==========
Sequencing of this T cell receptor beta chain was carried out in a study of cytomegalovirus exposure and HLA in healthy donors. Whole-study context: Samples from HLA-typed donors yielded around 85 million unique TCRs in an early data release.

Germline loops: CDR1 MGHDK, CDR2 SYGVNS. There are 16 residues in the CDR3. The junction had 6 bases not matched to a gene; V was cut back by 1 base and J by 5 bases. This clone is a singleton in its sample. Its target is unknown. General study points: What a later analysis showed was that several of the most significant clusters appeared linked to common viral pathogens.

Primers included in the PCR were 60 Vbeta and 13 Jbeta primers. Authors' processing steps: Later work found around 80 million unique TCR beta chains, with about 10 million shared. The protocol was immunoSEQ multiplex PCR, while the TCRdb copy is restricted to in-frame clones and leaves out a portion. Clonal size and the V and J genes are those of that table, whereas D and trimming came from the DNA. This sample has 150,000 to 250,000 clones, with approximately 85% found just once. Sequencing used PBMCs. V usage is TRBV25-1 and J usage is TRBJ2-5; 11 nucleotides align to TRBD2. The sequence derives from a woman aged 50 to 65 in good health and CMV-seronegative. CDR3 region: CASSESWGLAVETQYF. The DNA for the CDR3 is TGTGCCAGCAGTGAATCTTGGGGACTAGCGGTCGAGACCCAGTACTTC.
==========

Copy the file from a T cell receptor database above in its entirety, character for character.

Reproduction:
Sequencing of this T cell receptor beta chain was carried out in a study of cytomegalovirus exposure and HLA in healthy donors. Whole-study context: Samples from HLA-typed donors yielded around 85 million unique TCRs in an early data release.

Germline loops: CDR1 MGHDK, CDR2 SYGVNS. There are 16 residues in the CDR3. The junction had 6 bases not matched to a gene; V was cut back by 1 base and J by 5 bases. This clone is a singleton in its sample. Its target is unknown. General study points: What a later analysis showed was that several of the most significant clusters appeared linked to common viral pathogens.

Primers included in the PCR were 60 Vbeta and 13 Jbeta primers. Authors' processing steps: Later work found around 80 million unique TCR beta chains, with about 10 million shared. The protocol was immunoSEQ multiplex PCR, while the TCRdb copy is restricted to in-frame clones and leaves out a portion. Clonal size and the V and J genes are those of that table, whereas D and trimming came from the DNA. This sample has 150,000 to 250,000 clones, with approximately 85% found just once. Sequencing used PBMCs. V usage is TRBV25-1 and J usage is TRBJ2-5; 11 nucleotides align to TRBD2. The sequence derives from a woman aged 50 to 65 in good health and CMV-seronegative. CDR3 region: CASSESWGLAVETQYF. The DNA for the CDR3 is TGTGCCAGCAGTGAATCTTGGGGACTAGCGGTCGAGACCCAGTACTTC.